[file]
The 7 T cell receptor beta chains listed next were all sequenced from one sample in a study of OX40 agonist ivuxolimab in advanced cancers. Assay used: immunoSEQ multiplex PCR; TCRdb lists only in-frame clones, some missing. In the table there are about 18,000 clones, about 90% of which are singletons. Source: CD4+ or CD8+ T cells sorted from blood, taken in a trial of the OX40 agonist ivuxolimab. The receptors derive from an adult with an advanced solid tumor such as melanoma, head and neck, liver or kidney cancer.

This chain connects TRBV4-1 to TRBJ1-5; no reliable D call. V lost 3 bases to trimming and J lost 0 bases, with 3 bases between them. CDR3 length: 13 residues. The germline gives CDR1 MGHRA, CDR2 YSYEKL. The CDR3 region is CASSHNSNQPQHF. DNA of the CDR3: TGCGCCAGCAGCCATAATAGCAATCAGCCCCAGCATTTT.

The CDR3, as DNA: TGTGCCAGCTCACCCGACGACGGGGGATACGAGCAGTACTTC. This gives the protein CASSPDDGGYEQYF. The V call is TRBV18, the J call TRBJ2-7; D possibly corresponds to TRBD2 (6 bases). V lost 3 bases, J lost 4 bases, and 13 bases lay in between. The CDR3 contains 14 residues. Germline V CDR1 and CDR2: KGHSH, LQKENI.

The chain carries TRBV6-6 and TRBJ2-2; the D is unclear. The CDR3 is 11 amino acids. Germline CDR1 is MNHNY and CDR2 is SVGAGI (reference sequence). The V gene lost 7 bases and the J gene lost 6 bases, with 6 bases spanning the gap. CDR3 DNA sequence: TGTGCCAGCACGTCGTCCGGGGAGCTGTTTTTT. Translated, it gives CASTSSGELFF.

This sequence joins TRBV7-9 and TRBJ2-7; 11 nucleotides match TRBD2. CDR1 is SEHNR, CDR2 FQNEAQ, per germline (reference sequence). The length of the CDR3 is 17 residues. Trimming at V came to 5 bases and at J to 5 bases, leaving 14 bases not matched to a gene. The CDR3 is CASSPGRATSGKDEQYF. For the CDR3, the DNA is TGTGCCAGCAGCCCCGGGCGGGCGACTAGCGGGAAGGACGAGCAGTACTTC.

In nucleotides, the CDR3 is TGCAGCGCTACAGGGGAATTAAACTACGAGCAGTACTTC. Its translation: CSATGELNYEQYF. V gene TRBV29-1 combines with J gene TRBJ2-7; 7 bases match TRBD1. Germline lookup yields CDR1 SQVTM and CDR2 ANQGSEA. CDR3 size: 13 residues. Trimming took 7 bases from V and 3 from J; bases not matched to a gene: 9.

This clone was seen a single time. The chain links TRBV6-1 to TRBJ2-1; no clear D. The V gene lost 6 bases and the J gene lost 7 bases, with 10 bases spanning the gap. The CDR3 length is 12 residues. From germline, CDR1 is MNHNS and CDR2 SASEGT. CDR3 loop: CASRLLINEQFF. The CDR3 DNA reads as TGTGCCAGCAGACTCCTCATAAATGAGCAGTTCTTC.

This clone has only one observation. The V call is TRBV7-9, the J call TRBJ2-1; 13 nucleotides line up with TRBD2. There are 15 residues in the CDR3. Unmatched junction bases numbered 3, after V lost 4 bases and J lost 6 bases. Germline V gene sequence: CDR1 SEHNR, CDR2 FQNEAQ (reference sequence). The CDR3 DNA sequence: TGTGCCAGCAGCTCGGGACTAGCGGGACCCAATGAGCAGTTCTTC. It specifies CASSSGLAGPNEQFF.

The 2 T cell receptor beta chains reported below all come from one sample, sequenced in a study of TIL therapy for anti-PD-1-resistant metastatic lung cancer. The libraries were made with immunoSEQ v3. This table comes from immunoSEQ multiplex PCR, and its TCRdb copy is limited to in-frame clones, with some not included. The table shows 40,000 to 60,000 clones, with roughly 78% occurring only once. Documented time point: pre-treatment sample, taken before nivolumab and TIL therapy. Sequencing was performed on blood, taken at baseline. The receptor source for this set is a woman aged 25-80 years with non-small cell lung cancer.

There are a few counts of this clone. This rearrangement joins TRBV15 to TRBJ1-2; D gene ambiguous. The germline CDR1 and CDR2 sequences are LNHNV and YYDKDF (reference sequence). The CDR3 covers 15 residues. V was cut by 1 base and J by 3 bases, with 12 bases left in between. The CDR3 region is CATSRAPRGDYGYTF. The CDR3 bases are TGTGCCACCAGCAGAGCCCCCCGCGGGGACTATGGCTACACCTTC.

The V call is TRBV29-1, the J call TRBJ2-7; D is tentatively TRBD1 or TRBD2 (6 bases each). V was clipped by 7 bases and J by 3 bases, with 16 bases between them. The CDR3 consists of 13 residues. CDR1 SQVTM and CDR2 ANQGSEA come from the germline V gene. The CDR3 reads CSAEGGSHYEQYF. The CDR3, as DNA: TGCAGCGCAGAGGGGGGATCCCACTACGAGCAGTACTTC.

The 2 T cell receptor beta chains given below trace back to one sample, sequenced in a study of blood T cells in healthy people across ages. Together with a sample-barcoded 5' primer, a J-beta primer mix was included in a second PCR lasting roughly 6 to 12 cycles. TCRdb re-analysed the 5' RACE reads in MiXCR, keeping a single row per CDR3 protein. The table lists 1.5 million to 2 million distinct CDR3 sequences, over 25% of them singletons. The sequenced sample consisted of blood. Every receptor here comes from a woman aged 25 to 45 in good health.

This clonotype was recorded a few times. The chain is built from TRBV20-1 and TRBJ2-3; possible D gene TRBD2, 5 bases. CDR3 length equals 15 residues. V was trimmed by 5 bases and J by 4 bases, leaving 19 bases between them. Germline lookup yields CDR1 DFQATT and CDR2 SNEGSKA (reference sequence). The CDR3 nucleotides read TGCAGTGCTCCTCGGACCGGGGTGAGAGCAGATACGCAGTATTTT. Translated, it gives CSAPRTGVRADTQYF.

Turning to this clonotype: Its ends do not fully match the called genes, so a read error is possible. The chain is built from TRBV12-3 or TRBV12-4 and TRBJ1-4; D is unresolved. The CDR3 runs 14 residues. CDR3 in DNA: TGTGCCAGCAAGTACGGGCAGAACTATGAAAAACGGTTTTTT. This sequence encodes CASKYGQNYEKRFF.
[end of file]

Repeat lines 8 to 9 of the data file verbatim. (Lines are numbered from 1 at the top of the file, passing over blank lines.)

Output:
This clone has only one observation. The V call is TRBV7-9, the J call TRBJ2-1; 13 nucleotides line up with TRBD2. There are 15 residues in the CDR3. Unmatched junction bases numbered 3, after V lost 4 bases and J lost 6 bases. Germline V gene sequence: CDR1 SEHNR, CDR2 FQNEAQ (reference sequence). The CDR3 DNA sequence: TGTGCCAGCAGCTCGGGACTAGCGGGACCCAATGAGCAGTTCTTC. It specifies CASSSGLAGPNEQFF.

The 2 T cell receptor beta chains reported below all come from one sample, sequenced in a study of TIL therapy for anti-PD-1-resistant metastatic lung cancer. The libraries were made with immunoSEQ v3. This table comes from immunoSEQ multiplex PCR, and its TCRdb copy is limited to in-frame clones, with some not included. The table shows 40,000 to 60,000 clones, with roughly 78% occurring only once. Documented time point: pre-treatment sample, taken before nivolumab and TIL therapy. Sequencing was performed on blood, taken at baseline. The receptor source for this set is a woman aged 25-80 years with non-small cell lung cancer.